- Submarine canyon
A submarine canyon is a steep-sided valley on the sea floor of the continental slope. Many submarine canyons are found as extensions to large rivers; however there are some that have no such association. Canyons cutting the continental slopes have been found at depths greater than 2 km below sea level. They are formed by powerful volcanic and earthquake activity. Many submarine canyons continue as submarine channels across continental rise areas and may extend for hundreds of kilometers.
Submarine canyons are more common on steep slopes than on gentle slopes. They show erosion through all substrates, from unlithified sediment to crystalline rock. They are more densely spaced on steep slopes while being rare on gentle slopes. The walls are generally very steep and can be near vertical. The walls are subject to erosion by bioerosion, or slumping.
- Congo Canyon, the largest river canyon, extending from the Congo River, is 800 km (497 mi) long, and 1,200 m (3,900 ft) deep.
- Amazon Canyon, extending from the Amazon River
- Hudson Canyon, extending from the Hudson River
- Ganges Canyon, extending from the Ganges
- Indus Canyon, extending from the Indus River
- Monterey Canyon, off the coast of central California
- La Jolla and Scripps Canyon, off the coast of La Jolla, southern California
- Whittard Canyon, Atlantic Ocean off southwest Ireland
- Bering Canyon, in the Bering Sea
- Zhemchug Canyon the largest submarine canyon in the world, also in the Bering sea
Many mechanisms have been proposed for the formation of submarine canyons, and during the 1940s and 1950s the primary causes of submarine canyons were subject to active debate.
An early and obvious theory was that the canyons present today were carved during glacial times, when sea level was about 125 meters below present sea level, and rivers flowed to the edge of the continental shelf. However, while many (but not all) canyons are found offshore from major rivers, subaerial river erosion cannot have been active to the water depths as great as 3000 meters where canyons have been mapped, as it is well established (by many lines of evidence) that sea levels did not fall to those depths.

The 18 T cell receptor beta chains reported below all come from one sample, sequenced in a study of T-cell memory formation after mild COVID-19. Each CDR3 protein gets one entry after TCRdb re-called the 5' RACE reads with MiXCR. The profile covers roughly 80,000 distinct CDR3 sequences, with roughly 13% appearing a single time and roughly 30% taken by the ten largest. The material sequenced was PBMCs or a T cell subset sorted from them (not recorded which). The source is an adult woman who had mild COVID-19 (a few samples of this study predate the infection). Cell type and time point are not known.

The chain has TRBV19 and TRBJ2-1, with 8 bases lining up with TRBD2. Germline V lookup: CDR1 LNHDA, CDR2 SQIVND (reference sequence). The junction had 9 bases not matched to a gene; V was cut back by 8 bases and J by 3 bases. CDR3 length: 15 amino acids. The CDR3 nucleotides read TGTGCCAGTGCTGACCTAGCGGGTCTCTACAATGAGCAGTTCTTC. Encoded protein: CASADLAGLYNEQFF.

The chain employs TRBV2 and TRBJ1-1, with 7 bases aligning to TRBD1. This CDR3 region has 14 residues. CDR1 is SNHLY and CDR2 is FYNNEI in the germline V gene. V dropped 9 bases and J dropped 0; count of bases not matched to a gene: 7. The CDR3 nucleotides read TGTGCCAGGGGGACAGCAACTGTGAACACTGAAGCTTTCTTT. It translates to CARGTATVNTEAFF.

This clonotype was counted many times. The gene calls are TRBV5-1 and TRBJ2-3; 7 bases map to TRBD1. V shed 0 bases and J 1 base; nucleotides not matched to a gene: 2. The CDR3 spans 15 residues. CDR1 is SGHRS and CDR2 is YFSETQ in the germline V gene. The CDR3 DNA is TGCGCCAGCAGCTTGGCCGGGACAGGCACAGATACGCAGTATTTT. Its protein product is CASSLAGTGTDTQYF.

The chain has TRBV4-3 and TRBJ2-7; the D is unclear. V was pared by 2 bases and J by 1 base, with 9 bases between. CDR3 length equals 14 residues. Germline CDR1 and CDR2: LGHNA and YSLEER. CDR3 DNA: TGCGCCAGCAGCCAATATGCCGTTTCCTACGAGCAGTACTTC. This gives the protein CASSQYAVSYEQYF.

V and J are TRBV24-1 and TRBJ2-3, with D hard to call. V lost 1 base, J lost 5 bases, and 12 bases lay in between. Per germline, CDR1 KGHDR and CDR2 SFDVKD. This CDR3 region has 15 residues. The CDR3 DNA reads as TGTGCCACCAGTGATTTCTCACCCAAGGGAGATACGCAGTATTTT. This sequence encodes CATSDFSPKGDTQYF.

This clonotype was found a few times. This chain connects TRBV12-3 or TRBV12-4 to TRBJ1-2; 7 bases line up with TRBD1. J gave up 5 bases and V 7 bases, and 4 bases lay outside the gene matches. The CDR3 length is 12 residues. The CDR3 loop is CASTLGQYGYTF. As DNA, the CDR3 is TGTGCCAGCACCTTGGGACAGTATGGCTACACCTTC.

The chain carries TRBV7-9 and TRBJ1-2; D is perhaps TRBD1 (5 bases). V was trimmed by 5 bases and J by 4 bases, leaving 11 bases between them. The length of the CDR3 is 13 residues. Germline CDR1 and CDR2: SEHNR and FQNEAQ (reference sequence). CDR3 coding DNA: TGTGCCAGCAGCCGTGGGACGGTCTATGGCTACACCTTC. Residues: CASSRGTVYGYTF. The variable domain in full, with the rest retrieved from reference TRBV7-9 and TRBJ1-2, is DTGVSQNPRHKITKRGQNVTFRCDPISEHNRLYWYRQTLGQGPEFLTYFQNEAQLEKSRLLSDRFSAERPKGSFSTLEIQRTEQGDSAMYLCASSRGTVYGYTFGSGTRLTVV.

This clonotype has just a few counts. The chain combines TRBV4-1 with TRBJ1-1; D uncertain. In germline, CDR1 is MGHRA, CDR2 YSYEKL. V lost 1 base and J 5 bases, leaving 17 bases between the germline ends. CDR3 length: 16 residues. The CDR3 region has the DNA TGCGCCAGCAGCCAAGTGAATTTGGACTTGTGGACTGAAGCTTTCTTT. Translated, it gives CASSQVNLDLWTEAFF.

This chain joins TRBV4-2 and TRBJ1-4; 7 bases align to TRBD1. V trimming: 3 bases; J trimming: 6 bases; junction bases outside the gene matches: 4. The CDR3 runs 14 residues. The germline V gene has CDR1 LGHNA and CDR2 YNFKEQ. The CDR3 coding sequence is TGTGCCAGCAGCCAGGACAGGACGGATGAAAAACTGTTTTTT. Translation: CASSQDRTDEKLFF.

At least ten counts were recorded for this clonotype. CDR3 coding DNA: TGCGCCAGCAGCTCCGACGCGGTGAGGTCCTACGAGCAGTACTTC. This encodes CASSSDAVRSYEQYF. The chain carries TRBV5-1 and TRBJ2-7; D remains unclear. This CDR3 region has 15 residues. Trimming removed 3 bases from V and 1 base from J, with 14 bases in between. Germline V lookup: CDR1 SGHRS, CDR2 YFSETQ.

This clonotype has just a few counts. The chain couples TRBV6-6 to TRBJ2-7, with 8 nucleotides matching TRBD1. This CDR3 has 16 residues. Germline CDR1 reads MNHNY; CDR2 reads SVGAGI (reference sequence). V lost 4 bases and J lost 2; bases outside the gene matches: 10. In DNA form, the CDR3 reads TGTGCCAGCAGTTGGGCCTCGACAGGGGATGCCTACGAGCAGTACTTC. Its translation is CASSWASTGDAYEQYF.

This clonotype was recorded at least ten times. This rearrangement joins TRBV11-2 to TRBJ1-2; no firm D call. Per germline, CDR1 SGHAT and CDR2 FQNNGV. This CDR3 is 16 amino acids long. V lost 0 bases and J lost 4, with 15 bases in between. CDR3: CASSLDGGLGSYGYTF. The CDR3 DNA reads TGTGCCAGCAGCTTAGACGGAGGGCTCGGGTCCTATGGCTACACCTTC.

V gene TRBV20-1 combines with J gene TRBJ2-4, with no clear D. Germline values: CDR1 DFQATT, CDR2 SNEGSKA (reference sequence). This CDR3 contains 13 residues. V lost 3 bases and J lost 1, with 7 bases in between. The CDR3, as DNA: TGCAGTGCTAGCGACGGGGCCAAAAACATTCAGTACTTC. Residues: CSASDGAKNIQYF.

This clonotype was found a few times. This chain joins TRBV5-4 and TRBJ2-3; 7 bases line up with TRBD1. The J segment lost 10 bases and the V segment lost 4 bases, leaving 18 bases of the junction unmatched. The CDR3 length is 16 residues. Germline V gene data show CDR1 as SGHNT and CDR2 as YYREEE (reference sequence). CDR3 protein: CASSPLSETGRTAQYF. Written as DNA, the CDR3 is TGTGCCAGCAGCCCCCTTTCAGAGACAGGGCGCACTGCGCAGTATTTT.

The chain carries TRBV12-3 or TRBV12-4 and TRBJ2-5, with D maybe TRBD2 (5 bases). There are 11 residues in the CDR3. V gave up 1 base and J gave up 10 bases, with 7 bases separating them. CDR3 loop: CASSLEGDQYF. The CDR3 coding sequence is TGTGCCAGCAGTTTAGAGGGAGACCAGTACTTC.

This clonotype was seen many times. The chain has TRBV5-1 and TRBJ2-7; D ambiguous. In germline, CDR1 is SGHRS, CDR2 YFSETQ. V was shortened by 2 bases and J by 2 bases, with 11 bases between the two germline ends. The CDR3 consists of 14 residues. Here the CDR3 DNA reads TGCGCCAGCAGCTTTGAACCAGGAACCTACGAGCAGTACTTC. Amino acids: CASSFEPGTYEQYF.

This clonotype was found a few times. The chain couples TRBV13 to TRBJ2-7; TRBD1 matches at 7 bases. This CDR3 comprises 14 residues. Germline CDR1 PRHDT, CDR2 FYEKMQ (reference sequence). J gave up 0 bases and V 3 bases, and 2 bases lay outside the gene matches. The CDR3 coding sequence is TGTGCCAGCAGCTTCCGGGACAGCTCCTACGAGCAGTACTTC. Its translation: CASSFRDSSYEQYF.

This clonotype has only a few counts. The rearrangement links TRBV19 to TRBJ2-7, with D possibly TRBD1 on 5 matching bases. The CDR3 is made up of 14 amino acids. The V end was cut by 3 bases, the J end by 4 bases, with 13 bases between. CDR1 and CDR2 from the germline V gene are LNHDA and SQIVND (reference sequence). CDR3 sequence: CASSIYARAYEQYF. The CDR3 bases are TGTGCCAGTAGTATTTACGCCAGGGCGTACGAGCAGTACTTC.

The major mechanism of canyon erosion is now thought to be turbidity currents and underwater landslides. Turbidity currents are dense, sediment-laden currents which flow downslope when an unstable mass of sediment that has been rapidly deposited on the upper slope fails, perhaps triggered by earthquakes. There is a spectrum of turbidity- or density-current types ranging from "muddy water" to massive mudflow, and evidence of both these end members can be observed in deposits associated with the deeper parts of submarine canyons and channels, such as lobate deposits (mudflow) and levees along channels.
Mass wasting, slumping, and submarine landslides are forms of slope failures (the effect of gravity on a hillslope) observed in submarine canyons. Mass wasting is the term used for the slower and smaller action of material moving downhill; and would commonly include the effects of bioerosion: the burrowing, ingestion and defecation of sediment performed by organisms. Slumping is generally used for rotational movement of masses on a hillside. Landslides, or slides, generally comprise the detachment and displacement of sediment masses. All are observed; all are contributory processes.
It is now understood that many mechanisms of submarine canyon creation have had effect to greater or lesser degree in different places, even within the same canyon, or at different times during a canyon's development. However, if a primary mechanism must be selected, the downslope lineal morphology of canyons and channels and the transportation of excavated or loose materials of the continental slope over extensive distances require that various kinds of turbidity or density currents act as major participants.